S&P MidCap 400 Index

AAA

DEFINITION of 'S&P MidCap 400 Index'

This Standard & Poor's index serves as a barometer for the U.S. mid-cap equities sector and is the most widely followed mid-cap index in existence. To be included in the index, a stock must have a total market capitalization that ranges from roughly $750 million to $3 billion dollars. Stocks in this index represent household names from all major industries including energy, technology, healthcare, financial and manufacturing.

INVESTOPEDIA EXPLAINS 'S&P MidCap 400 Index'

Like many other stock market indexes, the S&P 400 MidCap Index is a value-weighted index, meaning that the stocks with the largest market capitalization have the most significant impact on the movement of the index. Similarly, smaller movements in the smallest companies in the index have virtually no effect on the overall movement of the index. This is an important fact to remember for investors seeking diversification, as market-cap weighted index funds primarily expose an investor to the movements of a small group of stocks, despite the broad name of the index itself.

RELATED TERMS
  1. Dow Jones Industrial Average - ...

    The Dow Jones Industrial Average is a price-weighted average ...
  2. Weighted Average

    An average in which each quantity to be averaged is assigned ...
  3. Index Fund

    A type of mutual fund with a portfolio constructed to match or ...
  4. Standard & Poor's 500 Index - S&P ...

    An index of 500 stocks chosen for market size, liquidity and ...
  5. Standard & Poor's - S&P

    The world's leading index provider and the foremost source of ...
  6. Fintech

    Fintech is a portmanteau of financial technology that describes ...
RELATED FAQS
  1. Is there an index for tracking mid-cap stocks?

    There are several indexes for tracking mid-cap stocks. The most widely referenced is the S&P Mid-Cap 400, but others ... Read Full Answer >>
  2. How is the value of the S&P 500 calculated?

    The S&P 500 is a U.S.market index that gives investors an idea of the overall movement in the U.S.equity market. The ... Read Full Answer >>
  3. What's the difference between the Dow Jones Industrial Average and the S&P 500?

    The major difference between these two indexes is that the Dow Jones Industrial Average (DJIA) includes a price-weighted ... Read Full Answer >>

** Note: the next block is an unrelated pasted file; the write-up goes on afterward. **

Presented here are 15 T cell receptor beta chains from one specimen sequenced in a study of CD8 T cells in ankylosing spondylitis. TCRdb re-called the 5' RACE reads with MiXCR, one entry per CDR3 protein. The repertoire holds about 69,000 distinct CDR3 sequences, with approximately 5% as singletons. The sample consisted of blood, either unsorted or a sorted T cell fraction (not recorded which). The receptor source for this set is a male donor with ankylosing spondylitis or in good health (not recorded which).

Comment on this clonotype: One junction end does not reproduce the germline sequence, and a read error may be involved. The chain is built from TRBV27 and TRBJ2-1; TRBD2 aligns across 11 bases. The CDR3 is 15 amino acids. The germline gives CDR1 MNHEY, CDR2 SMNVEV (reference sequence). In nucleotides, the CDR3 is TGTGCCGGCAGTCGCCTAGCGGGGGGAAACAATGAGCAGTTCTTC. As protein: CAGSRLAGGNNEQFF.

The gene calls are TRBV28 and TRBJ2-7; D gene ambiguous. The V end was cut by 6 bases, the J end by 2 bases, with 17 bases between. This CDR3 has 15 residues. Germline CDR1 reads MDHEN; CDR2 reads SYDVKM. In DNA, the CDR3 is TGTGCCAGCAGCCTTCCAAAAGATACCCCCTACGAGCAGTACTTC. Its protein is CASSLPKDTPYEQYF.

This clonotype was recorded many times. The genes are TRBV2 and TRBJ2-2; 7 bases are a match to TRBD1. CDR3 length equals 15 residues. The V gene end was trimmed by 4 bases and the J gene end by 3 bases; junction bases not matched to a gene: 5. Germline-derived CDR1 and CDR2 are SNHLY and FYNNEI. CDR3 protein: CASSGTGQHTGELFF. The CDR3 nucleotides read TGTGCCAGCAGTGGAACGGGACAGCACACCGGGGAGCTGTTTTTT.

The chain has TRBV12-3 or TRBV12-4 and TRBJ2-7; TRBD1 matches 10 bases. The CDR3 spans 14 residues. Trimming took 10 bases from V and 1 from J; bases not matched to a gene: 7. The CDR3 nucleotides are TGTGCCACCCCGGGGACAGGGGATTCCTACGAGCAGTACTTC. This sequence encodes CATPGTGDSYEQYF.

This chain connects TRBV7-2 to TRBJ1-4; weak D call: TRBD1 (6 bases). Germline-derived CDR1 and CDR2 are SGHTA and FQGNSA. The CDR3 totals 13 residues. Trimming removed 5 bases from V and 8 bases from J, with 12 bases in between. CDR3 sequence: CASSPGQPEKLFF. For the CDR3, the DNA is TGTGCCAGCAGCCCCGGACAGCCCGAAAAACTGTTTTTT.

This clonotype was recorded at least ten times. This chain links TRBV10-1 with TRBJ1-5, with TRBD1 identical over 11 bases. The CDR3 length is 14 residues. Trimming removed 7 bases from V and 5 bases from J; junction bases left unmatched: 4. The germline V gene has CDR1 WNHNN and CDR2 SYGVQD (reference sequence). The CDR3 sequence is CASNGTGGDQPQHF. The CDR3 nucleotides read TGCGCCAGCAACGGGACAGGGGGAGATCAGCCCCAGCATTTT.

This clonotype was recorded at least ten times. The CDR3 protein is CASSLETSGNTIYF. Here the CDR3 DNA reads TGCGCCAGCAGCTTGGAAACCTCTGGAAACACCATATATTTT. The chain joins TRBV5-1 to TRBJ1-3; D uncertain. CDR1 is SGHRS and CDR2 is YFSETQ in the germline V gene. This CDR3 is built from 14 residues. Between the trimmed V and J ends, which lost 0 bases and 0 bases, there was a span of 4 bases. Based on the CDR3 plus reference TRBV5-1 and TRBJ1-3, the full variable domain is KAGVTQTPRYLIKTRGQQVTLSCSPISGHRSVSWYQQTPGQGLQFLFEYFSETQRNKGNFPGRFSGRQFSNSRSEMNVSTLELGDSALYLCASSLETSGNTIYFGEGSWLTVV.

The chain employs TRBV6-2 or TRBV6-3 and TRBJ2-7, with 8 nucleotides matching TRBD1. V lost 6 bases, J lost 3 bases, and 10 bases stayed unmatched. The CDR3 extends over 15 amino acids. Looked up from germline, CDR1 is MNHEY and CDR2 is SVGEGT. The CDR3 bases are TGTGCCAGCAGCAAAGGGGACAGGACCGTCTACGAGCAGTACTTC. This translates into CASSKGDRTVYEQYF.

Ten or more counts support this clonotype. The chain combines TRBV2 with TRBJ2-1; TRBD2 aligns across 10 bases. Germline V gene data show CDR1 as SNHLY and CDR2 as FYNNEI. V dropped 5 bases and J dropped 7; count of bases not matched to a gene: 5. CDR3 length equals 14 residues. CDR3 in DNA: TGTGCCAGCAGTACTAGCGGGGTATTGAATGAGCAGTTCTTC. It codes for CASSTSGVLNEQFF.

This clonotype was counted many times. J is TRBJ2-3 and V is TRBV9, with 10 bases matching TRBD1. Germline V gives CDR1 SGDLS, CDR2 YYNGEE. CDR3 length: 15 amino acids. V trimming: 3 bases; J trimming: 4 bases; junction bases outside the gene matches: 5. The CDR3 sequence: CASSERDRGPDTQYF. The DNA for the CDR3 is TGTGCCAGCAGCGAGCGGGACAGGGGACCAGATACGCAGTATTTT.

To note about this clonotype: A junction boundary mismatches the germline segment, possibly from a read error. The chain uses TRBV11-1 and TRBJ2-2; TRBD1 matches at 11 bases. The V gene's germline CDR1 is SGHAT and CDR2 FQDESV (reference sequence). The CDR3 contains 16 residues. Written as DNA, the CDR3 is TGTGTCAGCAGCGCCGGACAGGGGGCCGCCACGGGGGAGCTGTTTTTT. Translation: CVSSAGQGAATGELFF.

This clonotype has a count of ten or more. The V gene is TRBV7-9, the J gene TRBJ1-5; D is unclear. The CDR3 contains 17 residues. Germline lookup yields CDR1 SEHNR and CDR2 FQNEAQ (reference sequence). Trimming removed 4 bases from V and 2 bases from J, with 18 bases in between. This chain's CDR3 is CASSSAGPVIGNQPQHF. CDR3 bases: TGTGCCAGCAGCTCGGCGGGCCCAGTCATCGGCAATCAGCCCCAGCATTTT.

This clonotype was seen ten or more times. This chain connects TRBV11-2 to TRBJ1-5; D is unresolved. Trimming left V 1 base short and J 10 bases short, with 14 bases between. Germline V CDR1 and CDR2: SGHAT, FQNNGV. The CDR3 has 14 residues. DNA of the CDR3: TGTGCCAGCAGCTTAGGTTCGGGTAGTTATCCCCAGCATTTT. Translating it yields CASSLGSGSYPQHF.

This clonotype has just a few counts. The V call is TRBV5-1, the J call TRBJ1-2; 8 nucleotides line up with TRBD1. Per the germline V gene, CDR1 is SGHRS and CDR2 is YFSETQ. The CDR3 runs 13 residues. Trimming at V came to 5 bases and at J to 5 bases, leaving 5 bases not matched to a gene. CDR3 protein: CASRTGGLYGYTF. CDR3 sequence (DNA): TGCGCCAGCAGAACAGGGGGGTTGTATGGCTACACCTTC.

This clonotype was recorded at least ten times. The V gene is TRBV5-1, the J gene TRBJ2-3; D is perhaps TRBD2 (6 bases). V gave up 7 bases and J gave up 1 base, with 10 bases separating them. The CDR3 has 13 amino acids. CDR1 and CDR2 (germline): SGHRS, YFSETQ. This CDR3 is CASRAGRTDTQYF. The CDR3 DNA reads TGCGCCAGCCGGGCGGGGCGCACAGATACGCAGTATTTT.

4. What assumptions are made when conducting a t-test?

    The common assumptions made when doing a t-test include those regarding the scale of measurement, random sampling, normality ... Read Full Answer >>
  5. Why would a corporation issue convertible bonds?

    A convertible bond represents a hybrid security that has bond and equity features; this type of bond allows the conversion ... Read Full Answer >>
  6. Does index trading increase market vulnerability?

    The rise of index trading may increase the overall vulnerability of the stock market due to increased correlations between ... Read Full Answer >>
Related Articles
  1. Investing Basics

    An Introduction To Stock Market Indexes

    Investopedia explains the five most talked about indexes and what makes them all different.
  2. Mutual Funds & ETFs

    The Hidden Differences Between Index Funds

    These funds don't all match index returns. Find out how to avoid costly surprises.
  3. Mutual Funds & ETFs

    Benchmark Your Returns With Indexes

    If your portfolio is always falling short, you may not be making an apples-to-apples comparison.
  4. Economics

    The ABCs Of Stock Indexes

    Indexes can track market trends, but they're not always reliable. Can you trust them?
  5. Chart Advisor

    ChartAdvisor for July 30 2015

    Weekly technical summary of the major U.S. indexes.
  6. Mutual Funds & ETFs

    ETF Analysis: SPDR S&P 500 Trust

    Find out more about the SPDR S&P 500 ETF Trust, the characteristics of the exchange traded fund and the suitability of investing in the fund.
  7. Active Trading Fundamentals

    Five Biggest Obstacles Facing First-Year Traders

    Address these five obstacles and you'll make significant progress as a first-year trader.
  8. Options & Futures

    How To Hedge Put Options Using Binary Options

    Want to hedge your plain vanilla long put option position with binary call options? We show you how.
  9. Options & Futures

    How To Hedge Stock Positions Using Binary Options

    Here’s a step-by-step method to hedge your long (and short) positions in stocks, using binary options.
  10. Trading Strategies

    Microsoft's Game of Catch-Up With The Dow

    Microsoft (MSFT) underperformed the Dow Jones Industrial Average during the 2002 to 2007 bull market, but it has played catch-up in recent years.

You May Also Like

Hot Definitions
  1. Xetra

    An all-electronic trading system based in Frankfurt, Germany. Launched in 1997 and operated by the Deutsche Börse, the Xetra ...
  2. Nuncupative Will

    A verbal will that must have two witnesses and can only deal with the distribution of personal property. A nuncupative will ...
  3. OsMA

    An abbreviation for Oscillator - Moving Average. OsMA is used in technical analysis to represent the variance between an ...
  4. Investopedia

    One of the best-known sources of financial information on the internet. Investopedia is a resource for investors, consumers ...
  5. Unfair Claims Practice

    The improper avoidance of a claim by an insurer or an attempt to reduce the size of the claim. By engaging in unfair claims ...
  6. Killer Bees

    An individual or firm that helps a company fend off a takeover attempt. A killer bee uses defensive strategies to keep an ...
Trading Center
×

You are using adblocking software

Want access to all of Investopedia? Add us to your “whitelist”
so you'll never miss a feature!